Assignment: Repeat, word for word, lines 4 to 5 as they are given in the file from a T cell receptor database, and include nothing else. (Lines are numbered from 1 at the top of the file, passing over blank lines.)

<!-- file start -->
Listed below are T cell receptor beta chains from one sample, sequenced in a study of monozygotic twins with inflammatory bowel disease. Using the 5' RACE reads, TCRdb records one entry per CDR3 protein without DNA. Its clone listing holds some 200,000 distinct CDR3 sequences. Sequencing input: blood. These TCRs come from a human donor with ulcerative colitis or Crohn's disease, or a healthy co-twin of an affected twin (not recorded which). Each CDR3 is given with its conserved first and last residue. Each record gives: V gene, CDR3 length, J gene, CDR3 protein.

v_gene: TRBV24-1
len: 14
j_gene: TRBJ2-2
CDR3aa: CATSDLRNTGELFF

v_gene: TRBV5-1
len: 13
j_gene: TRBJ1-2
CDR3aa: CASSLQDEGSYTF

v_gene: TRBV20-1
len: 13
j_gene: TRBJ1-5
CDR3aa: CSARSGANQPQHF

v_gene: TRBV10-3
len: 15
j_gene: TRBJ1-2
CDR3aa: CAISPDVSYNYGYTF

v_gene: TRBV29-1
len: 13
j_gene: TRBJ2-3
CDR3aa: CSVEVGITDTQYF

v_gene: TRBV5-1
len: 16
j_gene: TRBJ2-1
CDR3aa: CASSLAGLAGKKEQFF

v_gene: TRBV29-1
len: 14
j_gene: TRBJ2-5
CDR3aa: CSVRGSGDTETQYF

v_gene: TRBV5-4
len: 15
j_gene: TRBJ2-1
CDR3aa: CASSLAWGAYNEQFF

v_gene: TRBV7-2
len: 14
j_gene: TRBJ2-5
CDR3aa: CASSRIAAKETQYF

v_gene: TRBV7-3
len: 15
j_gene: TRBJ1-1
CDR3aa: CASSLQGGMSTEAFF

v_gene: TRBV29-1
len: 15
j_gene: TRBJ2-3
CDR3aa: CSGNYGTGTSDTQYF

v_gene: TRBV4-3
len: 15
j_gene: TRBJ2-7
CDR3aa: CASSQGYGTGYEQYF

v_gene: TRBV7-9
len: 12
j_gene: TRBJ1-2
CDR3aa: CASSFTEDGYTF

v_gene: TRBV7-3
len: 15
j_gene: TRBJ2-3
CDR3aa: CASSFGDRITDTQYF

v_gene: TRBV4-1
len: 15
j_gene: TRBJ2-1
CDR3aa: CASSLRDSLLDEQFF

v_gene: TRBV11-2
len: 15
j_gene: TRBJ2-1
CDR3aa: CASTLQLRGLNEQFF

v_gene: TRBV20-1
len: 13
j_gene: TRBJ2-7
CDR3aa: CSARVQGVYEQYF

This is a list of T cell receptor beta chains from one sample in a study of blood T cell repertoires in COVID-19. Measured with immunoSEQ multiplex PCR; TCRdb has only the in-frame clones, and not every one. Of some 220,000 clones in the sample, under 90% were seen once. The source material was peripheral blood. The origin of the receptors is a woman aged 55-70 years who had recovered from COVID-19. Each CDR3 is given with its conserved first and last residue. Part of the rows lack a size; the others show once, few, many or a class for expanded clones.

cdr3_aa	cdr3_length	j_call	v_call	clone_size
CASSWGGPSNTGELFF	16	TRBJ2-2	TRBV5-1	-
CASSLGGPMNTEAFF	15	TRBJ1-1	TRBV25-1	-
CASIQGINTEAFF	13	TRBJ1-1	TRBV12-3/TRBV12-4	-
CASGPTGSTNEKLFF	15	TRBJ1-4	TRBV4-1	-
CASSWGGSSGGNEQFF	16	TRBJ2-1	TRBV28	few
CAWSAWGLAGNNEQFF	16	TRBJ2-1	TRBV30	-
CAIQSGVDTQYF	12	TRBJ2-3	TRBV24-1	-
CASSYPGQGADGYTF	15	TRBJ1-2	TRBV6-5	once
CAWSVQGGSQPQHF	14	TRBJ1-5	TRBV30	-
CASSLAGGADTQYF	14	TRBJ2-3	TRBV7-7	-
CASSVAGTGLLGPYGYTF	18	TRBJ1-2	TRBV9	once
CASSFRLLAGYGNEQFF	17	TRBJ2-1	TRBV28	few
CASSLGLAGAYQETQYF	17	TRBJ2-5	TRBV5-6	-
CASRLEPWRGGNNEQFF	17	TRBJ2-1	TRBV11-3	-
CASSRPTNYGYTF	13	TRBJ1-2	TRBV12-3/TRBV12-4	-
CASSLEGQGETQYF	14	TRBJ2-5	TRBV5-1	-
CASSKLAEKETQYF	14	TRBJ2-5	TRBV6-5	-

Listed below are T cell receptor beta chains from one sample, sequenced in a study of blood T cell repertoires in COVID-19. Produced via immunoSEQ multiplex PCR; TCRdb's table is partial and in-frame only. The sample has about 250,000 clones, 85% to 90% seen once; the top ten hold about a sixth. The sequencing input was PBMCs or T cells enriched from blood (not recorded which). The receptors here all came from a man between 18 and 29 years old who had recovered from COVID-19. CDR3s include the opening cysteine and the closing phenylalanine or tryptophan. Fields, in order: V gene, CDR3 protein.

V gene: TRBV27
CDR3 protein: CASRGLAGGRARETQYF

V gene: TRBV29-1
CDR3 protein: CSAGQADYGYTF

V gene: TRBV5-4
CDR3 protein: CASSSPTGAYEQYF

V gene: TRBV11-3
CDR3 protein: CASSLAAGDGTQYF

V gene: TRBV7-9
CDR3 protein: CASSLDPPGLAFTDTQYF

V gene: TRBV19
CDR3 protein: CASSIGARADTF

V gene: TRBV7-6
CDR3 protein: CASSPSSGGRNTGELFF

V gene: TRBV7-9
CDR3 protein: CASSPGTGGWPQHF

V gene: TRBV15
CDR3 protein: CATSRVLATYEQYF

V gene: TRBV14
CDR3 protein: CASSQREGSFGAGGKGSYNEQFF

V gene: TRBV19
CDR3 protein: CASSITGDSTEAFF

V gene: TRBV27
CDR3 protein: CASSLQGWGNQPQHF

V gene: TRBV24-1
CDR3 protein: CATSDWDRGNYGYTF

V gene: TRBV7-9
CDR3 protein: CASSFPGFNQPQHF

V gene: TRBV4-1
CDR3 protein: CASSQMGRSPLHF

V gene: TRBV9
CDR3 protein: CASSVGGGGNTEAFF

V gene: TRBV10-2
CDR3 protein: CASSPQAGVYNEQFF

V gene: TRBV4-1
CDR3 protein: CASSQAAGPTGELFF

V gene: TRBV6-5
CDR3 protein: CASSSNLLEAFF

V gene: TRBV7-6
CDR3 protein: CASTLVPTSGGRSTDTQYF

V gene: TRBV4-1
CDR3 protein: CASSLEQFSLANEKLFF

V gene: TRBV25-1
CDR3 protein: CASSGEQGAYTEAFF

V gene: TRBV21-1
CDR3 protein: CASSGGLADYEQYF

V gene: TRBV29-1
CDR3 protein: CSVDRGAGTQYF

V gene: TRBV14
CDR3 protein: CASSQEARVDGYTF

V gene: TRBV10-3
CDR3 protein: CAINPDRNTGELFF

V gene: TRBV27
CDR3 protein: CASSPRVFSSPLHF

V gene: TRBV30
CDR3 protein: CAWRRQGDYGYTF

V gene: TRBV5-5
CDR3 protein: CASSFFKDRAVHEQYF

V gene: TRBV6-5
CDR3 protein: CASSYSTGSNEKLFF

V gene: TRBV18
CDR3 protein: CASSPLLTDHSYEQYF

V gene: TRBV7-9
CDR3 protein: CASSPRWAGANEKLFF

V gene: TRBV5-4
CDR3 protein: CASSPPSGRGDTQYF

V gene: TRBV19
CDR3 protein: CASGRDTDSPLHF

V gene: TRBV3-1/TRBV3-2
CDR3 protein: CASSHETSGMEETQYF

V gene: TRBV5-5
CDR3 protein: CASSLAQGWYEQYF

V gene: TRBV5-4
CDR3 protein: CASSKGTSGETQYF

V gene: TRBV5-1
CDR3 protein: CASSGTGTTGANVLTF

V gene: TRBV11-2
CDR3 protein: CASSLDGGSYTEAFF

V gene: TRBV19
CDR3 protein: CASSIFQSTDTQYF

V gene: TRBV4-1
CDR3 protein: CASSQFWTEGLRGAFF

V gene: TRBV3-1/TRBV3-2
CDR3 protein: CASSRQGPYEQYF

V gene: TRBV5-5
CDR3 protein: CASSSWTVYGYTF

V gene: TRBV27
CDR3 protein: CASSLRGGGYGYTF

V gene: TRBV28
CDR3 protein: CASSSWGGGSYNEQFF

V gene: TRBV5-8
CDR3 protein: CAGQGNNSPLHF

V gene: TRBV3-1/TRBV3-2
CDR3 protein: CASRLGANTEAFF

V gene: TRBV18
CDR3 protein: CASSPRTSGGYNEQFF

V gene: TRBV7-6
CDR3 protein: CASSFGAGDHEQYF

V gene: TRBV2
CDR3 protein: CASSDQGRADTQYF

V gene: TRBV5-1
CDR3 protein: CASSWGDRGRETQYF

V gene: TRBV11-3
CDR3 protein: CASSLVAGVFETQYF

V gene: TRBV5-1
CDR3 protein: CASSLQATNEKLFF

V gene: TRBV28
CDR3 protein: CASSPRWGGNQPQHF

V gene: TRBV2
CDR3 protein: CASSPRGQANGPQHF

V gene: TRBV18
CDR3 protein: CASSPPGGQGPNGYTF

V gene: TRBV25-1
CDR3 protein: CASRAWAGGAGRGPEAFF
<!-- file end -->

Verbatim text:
j_gene: TRBJ2-2
CDR3aa: CATSDLRNTGELFF